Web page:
Ford or Chevy, Republican or Democrat, cat person or dog person, Team Edward or Team Jacob (forget that last one…), it is one of these great debates. Gun owners often debate the merits of centerfire vs. rimfire cartridges.
Both rounds have advantages and disadvantages, but do they cover all the facts? In this blog post, we’ll break down the key differences between these two cartridge types so you can make an informed decision. Stay safe and happy shooting!
Basic Gun Design
Overall, firearms are designed to chamber and fire rounds. Typically rounds are either centerfire or rimfire, with centerfire cartridges having the primer in the center of the cartridge. In contrast, rimfire cartridges have the primer located on the inside edge of the casing. This difference in primer location is what creates the critical distinction between these two types of cartridges.
Basic Firearm Function
A firearm functions by the primer detonation, causing a flame to travel down the cartridge and into the gunpowder. The gunpowder then causes a rapid chemical reaction, which in turn causes the bullet to be forcefully ejected from the gun’s barrel.
What’s the difference between Rimfire Cartridges and Centerfire Cartridges Functionality?
Parts of a Cartridge
Before we go any further, you must know what parts of a cartridge are.
Typically a single round of ammo is divided into four parts —bullet, propellant, primers, and cases.
1. Bullet: The bullet is the part of the cartridge fired from the gun. It is usually a metal projectile designed to inflict damage on the target.
2. Propellant: The propellant is the component of the cartridge that provides the energy to “fire” the bullet. It is typically a combustible material that burns rapidly to create gas pressure.
3. Primer: The primers are the components that contain the priming compound of the cartridge that ignites the propellant. They are typically small explosive charges located at the base of the cartridge that causes a flame to travel down the cartridge and into the gunpowder.
4. Cartridge Case: The cases are the cartridge’s components that hold all the other parts in place. They are typically brass or steel and are crimped shut at one end.
Different Ignition Systems
There are two gun ignition systems, the centerfire round and the rimfire cartridge.
Centerfire ammo is the most common type of ignition system. It uses a primer that is located in the center of the cartridge. When the trigger is pulled, the firing pin strikes the primer, and the primer compound detonates, igniting the propellant. This causes a flame to travel down the cartridge and into the gunpowder, which causes a rapid chemical reaction ejecting the bullet.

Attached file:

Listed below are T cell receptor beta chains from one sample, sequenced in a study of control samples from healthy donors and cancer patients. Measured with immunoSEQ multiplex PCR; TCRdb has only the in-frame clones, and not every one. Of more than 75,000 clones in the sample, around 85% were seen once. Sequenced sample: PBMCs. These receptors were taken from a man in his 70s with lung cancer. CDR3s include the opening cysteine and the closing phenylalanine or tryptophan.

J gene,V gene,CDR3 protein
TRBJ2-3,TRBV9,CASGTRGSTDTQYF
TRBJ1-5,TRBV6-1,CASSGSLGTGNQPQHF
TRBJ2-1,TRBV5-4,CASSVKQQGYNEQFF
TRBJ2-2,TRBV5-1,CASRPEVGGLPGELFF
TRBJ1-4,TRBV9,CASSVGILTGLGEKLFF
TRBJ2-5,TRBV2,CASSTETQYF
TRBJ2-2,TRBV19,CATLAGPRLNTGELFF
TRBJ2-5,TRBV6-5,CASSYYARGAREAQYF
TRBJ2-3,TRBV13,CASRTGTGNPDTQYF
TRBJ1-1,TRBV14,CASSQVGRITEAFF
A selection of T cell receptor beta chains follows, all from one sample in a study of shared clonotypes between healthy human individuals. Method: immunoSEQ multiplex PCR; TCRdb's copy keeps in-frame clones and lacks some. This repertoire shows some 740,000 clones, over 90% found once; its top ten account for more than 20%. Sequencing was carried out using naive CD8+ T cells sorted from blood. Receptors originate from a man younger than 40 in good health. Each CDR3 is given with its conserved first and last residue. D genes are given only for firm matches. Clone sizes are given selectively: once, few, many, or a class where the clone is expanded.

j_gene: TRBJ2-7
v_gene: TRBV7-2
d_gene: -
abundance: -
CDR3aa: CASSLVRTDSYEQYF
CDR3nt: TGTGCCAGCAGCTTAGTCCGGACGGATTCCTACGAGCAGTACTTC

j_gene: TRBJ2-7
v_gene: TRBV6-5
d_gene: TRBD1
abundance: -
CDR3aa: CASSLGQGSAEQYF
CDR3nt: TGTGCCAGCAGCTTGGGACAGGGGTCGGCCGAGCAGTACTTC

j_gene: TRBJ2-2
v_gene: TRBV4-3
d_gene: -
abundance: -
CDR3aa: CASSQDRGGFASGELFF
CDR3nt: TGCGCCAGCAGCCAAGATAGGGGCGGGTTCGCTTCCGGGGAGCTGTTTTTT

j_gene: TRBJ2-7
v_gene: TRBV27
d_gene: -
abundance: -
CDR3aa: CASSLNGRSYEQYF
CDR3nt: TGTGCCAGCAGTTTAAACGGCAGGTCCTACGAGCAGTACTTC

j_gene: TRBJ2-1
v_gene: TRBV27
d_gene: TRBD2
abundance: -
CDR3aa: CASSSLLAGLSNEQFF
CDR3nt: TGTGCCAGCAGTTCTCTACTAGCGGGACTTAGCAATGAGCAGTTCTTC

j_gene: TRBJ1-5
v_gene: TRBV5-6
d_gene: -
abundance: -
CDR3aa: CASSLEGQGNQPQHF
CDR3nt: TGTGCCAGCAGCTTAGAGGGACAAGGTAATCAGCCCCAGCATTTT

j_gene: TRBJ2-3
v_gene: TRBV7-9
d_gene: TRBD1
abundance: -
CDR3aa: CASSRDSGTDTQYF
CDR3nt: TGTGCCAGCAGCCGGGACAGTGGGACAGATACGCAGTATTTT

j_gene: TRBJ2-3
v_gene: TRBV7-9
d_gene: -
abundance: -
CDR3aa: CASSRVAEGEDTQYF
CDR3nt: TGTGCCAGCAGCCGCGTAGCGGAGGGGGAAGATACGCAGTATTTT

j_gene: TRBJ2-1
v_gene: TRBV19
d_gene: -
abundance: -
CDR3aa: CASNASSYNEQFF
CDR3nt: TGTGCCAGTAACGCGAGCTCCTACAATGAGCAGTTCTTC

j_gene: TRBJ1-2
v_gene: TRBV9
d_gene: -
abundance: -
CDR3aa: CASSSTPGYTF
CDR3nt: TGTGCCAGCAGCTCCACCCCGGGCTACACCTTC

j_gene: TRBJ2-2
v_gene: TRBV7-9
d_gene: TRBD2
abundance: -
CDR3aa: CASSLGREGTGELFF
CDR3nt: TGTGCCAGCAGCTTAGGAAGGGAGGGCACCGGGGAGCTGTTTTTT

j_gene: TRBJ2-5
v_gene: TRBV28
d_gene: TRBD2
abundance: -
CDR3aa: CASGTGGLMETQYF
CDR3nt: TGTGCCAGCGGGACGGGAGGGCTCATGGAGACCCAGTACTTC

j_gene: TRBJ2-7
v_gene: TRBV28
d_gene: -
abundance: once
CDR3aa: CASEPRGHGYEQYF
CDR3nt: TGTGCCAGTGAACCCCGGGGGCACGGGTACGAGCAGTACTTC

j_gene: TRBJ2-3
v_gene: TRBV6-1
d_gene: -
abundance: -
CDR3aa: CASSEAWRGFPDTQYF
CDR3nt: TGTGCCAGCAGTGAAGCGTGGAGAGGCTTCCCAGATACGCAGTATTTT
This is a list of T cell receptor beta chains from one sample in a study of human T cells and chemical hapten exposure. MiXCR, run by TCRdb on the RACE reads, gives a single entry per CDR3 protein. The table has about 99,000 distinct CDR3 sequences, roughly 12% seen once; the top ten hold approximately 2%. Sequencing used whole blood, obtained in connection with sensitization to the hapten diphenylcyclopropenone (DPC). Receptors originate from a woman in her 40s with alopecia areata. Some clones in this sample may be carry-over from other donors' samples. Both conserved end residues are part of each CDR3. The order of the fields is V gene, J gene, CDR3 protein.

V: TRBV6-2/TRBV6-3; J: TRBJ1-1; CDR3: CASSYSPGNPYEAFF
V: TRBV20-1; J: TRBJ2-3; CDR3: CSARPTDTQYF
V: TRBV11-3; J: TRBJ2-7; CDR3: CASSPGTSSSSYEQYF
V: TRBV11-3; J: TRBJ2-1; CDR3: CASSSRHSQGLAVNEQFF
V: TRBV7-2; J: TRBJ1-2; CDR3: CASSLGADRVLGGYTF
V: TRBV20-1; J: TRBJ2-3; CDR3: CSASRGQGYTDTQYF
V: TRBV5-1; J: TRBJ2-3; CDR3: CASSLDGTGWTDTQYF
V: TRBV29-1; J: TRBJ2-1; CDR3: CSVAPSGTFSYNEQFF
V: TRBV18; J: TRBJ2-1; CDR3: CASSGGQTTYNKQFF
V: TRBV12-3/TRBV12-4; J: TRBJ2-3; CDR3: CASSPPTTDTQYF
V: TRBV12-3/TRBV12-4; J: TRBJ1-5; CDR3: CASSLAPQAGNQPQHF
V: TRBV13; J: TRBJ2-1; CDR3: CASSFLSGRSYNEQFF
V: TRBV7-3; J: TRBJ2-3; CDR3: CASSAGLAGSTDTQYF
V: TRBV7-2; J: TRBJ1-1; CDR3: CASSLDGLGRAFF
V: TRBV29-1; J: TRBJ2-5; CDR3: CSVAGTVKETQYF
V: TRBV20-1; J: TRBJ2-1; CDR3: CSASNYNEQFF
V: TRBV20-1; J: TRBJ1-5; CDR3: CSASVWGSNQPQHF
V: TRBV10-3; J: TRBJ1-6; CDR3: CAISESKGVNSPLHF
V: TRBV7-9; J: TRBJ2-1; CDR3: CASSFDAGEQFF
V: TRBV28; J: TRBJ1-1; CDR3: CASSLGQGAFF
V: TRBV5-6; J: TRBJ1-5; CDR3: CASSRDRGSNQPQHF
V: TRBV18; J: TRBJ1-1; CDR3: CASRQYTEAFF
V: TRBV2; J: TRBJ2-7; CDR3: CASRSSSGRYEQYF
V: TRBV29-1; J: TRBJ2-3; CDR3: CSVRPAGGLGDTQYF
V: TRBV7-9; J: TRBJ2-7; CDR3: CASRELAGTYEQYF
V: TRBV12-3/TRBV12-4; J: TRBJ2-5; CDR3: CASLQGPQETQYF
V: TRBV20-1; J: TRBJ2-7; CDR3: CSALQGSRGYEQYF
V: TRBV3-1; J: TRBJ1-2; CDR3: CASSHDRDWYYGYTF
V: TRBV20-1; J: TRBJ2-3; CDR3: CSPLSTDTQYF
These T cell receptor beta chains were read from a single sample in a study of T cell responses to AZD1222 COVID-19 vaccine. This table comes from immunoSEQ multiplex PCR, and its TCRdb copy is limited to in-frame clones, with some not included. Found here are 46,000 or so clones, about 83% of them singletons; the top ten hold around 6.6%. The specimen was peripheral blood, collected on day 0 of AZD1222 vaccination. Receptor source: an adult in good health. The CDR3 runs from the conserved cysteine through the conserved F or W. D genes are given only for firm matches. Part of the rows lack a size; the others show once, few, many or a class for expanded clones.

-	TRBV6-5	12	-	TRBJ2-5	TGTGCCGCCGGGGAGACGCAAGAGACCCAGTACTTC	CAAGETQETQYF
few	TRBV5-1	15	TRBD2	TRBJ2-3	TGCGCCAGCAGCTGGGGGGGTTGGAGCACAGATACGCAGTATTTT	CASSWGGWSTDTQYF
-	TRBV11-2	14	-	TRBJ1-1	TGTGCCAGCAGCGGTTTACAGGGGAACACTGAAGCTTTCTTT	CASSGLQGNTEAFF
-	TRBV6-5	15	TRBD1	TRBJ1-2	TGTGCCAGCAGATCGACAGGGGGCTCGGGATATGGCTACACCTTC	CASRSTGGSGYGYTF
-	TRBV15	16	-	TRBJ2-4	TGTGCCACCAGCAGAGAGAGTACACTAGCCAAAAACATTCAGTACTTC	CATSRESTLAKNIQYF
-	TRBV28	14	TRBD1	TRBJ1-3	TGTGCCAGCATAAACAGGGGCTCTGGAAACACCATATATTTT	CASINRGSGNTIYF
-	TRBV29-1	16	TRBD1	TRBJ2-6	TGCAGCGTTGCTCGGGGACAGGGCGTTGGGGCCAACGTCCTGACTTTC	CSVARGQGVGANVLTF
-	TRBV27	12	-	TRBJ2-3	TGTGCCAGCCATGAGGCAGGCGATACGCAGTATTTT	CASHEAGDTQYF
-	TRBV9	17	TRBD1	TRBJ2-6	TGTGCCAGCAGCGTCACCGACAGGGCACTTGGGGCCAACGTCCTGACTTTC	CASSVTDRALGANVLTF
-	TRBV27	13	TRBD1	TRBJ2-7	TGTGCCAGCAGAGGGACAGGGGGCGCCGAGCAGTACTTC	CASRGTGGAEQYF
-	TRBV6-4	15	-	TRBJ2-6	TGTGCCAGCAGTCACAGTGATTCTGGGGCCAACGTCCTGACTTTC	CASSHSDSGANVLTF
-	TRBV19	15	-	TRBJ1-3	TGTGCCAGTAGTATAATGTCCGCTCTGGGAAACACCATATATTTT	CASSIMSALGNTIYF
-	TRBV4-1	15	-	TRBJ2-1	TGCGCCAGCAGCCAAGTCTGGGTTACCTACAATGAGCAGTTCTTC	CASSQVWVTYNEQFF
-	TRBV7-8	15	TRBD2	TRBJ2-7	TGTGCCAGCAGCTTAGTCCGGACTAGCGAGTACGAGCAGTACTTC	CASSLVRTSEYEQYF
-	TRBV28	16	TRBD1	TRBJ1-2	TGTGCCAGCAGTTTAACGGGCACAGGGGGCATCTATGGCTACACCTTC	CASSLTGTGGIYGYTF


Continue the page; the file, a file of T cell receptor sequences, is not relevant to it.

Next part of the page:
The rimfire cartridge is less standard than the centerfire system, but it is still used in some firearm calibers. It uses a primer that is located on the inside edge of the casing. For a rimfire cartridge, the firing pin strikes the rim of the cartridge to ignite the primer.
Pros of Centerfire Ammunition
There are many pros to using centerfire ammunition. Some of the key advantages of this type of ammunition are:
1. Greater Power and Penetration: Centerfire rounds have greater power and penetration than rimfire rounds, meaning they can inflict more damage on the target.
2. More Reliable: Centerfire rounds are more reliable than rimfire rounds.
3. Wider Selection of Calibers: There is a wider selection of centerfire rounds available on the market, allowing you to choose the round that best suits your needs.
4. Reloadable: Centerfire rounds can be reloaded, meaning the same cartridge can be reused multiple times. This can save you money in the long run ( if you shoot a lot).
5. Longer distances: Centerfire rounds have a longer range than rimfire rounds, as rimfire rounds typically have lighter bullets.
Cons of Centerfire Ammunition
1. Greater Cost: Centerfire rounds are more expensive than rimfire rounds.
2. More recoil: Centerfire ammo generates more recoil than rimfire rounds because they have higher pressures during the firing process, meaning they can be more challenging to shoot accurately.
3. Heavier: Centerfire rounds are typically heavier than rimfire rounds, making them more challenging to carry around.
10 Examples of Centerfire Calibers:
- .223 Remington
- .308 Winchester
- .30-06 Springfield
- .243 Winchester
- 7mm-08 Remington
- .357 magnum
- 5.56x45mm NATO
- .44 Magnum
- 10mm Auto
- 9mm Luger
Pros of Rimfire Ammo
1. Less expensive than centerfire rounds
2. Less recoil than centerfire rounds, making it easier to shoot accurately
3. Lighter than centerfire rounds, making it easier to carry around
Cons of Rimfire Ammo
1. Rimfire rounds are less powerful and have a shorter range than centerfire rounds.
2. Rimfire rounds can be less reliable than centerfire rounds.
3. Rimfire ammo has fewer variations in calibers than centerfire calibers.
4. It cannot be reloaded.
10 Examples of Rimfire Calibers:
- .22 LR
- .17 HMR
- .22 WMR
- 5mm Remington Rimfire Magnum
- .25 Stevens short
- .25 Stevens
- .32 rimfire
- .38 rimfire
- .41 short
- .44 Henry
Comparison between Rimfire and Centerfire Ammo
The main difference between rimfire and centerfire ammunition is how they are ignited. Rimfire ammunition is generally cheaper than centerfire ammo and is typically less powerful. Historically rimfire ammunition is not as reliable in wet weather due to the manufacturing process. It can also be more prone to jamming than centerfire ammo.